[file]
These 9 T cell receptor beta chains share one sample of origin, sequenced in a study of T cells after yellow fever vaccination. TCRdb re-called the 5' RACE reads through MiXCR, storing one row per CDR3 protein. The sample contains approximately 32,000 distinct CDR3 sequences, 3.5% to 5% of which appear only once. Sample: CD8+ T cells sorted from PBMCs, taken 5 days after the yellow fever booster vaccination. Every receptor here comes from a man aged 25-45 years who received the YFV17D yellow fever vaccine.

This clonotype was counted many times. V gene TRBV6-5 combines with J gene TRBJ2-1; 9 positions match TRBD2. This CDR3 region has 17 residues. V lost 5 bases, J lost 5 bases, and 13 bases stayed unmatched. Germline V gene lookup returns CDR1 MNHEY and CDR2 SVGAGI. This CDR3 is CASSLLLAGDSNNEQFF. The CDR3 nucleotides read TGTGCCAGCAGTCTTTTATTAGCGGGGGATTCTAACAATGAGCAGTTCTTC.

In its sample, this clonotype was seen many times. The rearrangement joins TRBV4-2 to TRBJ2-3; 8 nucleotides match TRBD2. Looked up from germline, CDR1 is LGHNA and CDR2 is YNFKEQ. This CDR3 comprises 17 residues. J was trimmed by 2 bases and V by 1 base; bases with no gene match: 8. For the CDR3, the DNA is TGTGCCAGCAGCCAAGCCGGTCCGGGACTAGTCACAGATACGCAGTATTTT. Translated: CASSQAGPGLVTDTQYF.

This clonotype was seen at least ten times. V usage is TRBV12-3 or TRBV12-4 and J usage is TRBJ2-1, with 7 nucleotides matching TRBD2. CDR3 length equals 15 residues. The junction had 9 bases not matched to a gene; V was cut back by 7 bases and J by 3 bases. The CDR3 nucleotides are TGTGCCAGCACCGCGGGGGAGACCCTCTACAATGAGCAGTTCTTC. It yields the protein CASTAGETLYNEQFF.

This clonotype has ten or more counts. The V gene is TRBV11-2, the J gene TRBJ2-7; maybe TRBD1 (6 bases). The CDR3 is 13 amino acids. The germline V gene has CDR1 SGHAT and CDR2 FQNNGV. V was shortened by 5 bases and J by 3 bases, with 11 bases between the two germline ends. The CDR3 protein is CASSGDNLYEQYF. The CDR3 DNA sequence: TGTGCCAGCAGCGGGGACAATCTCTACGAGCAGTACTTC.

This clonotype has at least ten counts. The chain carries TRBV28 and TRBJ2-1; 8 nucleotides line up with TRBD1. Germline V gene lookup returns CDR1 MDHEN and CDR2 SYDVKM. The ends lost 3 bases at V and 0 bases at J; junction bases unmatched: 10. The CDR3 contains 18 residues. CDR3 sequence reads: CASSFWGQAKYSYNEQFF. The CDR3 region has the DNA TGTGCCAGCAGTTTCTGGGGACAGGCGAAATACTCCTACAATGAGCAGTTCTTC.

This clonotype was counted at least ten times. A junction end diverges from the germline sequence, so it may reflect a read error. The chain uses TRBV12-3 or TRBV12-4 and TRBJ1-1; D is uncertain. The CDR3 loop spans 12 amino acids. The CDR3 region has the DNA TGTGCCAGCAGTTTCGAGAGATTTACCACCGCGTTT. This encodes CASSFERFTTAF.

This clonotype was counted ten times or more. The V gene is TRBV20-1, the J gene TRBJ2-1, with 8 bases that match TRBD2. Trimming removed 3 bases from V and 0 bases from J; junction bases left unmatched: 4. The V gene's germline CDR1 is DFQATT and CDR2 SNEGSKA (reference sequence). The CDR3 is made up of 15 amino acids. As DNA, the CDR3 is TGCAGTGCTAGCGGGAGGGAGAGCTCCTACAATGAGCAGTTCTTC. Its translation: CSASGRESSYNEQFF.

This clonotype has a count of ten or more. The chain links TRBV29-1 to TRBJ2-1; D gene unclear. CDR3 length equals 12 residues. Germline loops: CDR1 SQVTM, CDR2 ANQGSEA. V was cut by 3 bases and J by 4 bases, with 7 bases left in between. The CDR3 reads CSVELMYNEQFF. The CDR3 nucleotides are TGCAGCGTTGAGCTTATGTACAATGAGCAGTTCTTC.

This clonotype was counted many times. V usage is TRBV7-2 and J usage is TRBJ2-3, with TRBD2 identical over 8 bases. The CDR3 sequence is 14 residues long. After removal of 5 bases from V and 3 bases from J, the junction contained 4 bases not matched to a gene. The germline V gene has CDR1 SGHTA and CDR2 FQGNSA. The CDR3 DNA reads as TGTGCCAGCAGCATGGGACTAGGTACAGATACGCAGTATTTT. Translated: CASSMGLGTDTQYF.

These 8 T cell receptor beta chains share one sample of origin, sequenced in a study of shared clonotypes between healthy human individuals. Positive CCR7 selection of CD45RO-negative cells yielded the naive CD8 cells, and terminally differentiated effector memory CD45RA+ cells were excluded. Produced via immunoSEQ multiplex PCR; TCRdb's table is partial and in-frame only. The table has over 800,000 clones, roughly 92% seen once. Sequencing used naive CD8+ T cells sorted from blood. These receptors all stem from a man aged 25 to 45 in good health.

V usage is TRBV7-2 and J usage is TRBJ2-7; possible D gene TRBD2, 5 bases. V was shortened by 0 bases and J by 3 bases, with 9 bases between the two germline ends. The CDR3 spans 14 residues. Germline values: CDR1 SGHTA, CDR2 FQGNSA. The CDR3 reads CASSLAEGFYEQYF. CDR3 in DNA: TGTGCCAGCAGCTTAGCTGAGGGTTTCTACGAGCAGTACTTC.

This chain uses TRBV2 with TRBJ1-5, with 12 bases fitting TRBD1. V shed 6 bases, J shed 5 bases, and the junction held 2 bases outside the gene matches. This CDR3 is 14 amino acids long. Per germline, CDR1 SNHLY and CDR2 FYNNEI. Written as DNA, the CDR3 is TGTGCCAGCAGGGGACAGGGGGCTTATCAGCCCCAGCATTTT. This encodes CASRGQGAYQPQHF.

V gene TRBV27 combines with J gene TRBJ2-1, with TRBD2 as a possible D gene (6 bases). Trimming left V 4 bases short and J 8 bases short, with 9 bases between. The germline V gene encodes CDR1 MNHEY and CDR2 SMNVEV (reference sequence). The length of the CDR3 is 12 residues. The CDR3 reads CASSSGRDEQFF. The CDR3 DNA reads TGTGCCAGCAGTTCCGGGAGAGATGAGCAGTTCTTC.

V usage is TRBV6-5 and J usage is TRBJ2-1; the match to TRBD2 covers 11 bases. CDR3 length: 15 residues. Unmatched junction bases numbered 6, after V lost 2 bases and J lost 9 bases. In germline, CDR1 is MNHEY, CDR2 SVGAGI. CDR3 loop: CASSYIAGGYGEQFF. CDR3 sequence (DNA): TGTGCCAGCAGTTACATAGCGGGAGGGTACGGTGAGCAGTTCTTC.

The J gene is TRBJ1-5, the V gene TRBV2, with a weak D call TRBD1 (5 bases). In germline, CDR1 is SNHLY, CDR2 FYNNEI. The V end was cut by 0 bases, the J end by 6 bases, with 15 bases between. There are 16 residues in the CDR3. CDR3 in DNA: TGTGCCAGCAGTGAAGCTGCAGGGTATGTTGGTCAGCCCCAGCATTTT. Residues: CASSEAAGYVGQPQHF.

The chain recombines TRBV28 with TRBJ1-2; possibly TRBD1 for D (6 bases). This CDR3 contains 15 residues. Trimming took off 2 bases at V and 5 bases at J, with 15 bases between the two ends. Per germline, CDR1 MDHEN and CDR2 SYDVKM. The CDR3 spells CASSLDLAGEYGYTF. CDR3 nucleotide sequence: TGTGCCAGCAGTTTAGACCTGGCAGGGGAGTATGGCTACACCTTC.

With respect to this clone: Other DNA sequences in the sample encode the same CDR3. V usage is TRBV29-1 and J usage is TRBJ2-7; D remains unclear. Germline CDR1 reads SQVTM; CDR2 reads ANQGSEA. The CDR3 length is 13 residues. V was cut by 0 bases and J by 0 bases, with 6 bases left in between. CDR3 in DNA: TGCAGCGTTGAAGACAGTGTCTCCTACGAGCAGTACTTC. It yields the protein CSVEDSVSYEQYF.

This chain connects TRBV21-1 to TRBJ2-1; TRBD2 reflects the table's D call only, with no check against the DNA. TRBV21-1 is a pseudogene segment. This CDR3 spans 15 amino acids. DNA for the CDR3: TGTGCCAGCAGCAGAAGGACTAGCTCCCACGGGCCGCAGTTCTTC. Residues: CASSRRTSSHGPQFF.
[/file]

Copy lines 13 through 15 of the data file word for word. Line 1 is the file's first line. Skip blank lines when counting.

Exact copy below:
This chain uses TRBV2 with TRBJ1-5, with 12 bases fitting TRBD1. V shed 6 bases, J shed 5 bases, and the junction held 2 bases outside the gene matches. This CDR3 is 14 amino acids long. Per germline, CDR1 SNHLY and CDR2 FYNNEI. Written as DNA, the CDR3 is TGTGCCAGCAGGGGACAGGGGGCTTATCAGCCCCAGCATTTT. This encodes CASRGQGAYQPQHF.

V gene TRBV27 combines with J gene TRBJ2-1, with TRBD2 as a possible D gene (6 bases). Trimming left V 4 bases short and J 8 bases short, with 9 bases between. The germline V gene encodes CDR1 MNHEY and CDR2 SMNVEV (reference sequence). The length of the CDR3 is 12 residues. The CDR3 reads CASSSGRDEQFF. The CDR3 DNA reads TGTGCCAGCAGTTCCGGGAGAGATGAGCAGTTCTTC.

V usage is TRBV6-5 and J usage is TRBJ2-1; the match to TRBD2 covers 11 bases. CDR3 length: 15 residues. Unmatched junction bases numbered 6, after V lost 2 bases and J lost 9 bases. In germline, CDR1 is MNHEY, CDR2 SVGAGI. CDR3 loop: CASSYIAGGYGEQFF. CDR3 sequence (DNA): TGTGCCAGCAGTTACATAGCGGGAGGGTACGGTGAGCAGTTCTTC.